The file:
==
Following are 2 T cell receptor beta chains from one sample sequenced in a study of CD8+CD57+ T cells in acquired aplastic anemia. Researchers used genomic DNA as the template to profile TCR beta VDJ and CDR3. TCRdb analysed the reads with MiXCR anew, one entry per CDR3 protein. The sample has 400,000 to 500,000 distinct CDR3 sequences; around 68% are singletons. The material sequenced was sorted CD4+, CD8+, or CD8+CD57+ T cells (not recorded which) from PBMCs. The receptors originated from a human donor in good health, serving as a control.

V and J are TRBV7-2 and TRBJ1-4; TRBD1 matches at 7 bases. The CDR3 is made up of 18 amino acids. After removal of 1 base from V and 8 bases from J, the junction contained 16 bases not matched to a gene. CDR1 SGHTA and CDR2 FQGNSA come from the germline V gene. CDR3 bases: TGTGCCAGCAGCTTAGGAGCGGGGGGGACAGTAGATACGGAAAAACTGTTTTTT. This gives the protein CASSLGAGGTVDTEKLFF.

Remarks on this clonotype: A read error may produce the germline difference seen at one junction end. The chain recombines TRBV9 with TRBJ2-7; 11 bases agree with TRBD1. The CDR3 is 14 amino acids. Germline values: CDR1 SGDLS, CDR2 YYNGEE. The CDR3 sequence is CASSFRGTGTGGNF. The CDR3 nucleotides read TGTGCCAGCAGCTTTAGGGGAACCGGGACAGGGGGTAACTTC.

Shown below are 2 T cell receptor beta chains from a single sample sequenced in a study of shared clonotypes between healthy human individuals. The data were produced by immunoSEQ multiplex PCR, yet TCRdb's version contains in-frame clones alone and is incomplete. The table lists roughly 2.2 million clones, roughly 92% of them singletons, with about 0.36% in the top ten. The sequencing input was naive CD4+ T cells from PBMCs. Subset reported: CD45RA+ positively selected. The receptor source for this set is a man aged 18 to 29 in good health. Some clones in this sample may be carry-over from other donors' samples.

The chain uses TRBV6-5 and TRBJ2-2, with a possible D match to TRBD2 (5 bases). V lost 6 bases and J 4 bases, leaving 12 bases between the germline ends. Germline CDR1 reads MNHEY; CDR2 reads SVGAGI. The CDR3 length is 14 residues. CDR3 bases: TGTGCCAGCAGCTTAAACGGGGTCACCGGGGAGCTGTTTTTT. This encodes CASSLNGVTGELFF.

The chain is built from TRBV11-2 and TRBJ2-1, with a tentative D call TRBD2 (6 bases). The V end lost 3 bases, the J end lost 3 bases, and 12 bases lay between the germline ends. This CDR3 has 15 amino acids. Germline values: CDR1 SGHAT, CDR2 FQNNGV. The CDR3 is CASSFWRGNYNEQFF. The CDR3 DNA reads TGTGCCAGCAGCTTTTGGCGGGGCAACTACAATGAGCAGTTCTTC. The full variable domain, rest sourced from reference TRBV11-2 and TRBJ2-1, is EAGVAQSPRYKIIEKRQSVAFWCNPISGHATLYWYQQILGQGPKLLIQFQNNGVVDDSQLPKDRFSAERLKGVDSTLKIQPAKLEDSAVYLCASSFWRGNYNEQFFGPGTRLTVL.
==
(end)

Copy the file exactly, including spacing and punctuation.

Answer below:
Following are 2 T cell receptor beta chains from one sample sequenced in a study of CD8+CD57+ T cells in acquired aplastic anemia. Researchers used genomic DNA as the template to profile TCR beta VDJ and CDR3. TCRdb analysed the reads with MiXCR anew, one entry per CDR3 protein. The sample has 400,000 to 500,000 distinct CDR3 sequences; around 68% are singletons. The material sequenced was sorted CD4+, CD8+, or CD8+CD57+ T cells (not recorded which) from PBMCs. The receptors originated from a human donor in good health, serving as a control.

V and J are TRBV7-2 and TRBJ1-4; TRBD1 matches at 7 bases. The CDR3 is made up of 18 amino acids. After removal of 1 base from V and 8 bases from J, the junction contained 16 bases not matched to a gene. CDR1 SGHTA and CDR2 FQGNSA come from the germline V gene. CDR3 bases: TGTGCCAGCAGCTTAGGAGCGGGGGGGACAGTAGATACGGAAAAACTGTTTTTT. This gives the protein CASSLGAGGTVDTEKLFF.

Remarks on this clonotype: A read error may produce the germline difference seen at one junction end. The chain recombines TRBV9 with TRBJ2-7; 11 bases agree with TRBD1. The CDR3 is 14 amino acids. Germline values: CDR1 SGDLS, CDR2 YYNGEE. The CDR3 sequence is CASSFRGTGTGGNF. The CDR3 nucleotides read TGTGCCAGCAGCTTTAGGGGAACCGGGACAGGGGGTAACTTC.

Shown below are 2 T cell receptor beta chains from a single sample sequenced in a study of shared clonotypes between healthy human individuals. The data were produced by immunoSEQ multiplex PCR, yet TCRdb's version contains in-frame clones alone and is incomplete. The table lists roughly 2.2 million clones, roughly 92% of them singletons, with about 0.36% in the top ten. The sequencing input was naive CD4+ T cells from PBMCs. Subset reported: CD45RA+ positively selected. The receptor source for this set is a man aged 18 to 29 in good health. Some clones in this sample may be carry-over from other donors' samples.

The chain uses TRBV6-5 and TRBJ2-2, with a possible D match to TRBD2 (5 bases). V lost 6 bases and J 4 bases, leaving 12 bases between the germline ends. Germline CDR1 reads MNHEY; CDR2 reads SVGAGI. The CDR3 length is 14 residues. CDR3 bases: TGTGCCAGCAGCTTAAACGGGGTCACCGGGGAGCTGTTTTTT. This encodes CASSLNGVTGELFF.

The chain is built from TRBV11-2 and TRBJ2-1, with a tentative D call TRBD2 (6 bases). The V end lost 3 bases, the J end lost 3 bases, and 12 bases lay between the germline ends. This CDR3 has 15 amino acids. Germline values: CDR1 SGHAT, CDR2 FQNNGV. The CDR3 is CASSFWRGNYNEQFF. The CDR3 DNA reads TGTGCCAGCAGCTTTTGGCGGGGCAACTACAATGAGCAGTTCTTC. The full variable domain, rest sourced from reference TRBV11-2 and TRBJ2-1, is EAGVAQSPRYKIIEKRQSVAFWCNPISGHATLYWYQQILGQGPKLLIQFQNNGVVDDSQLPKDRFSAERLKGVDSTLKIQPAKLEDSAVYLCASSFWRGNYNEQFFGPGTRLTVL.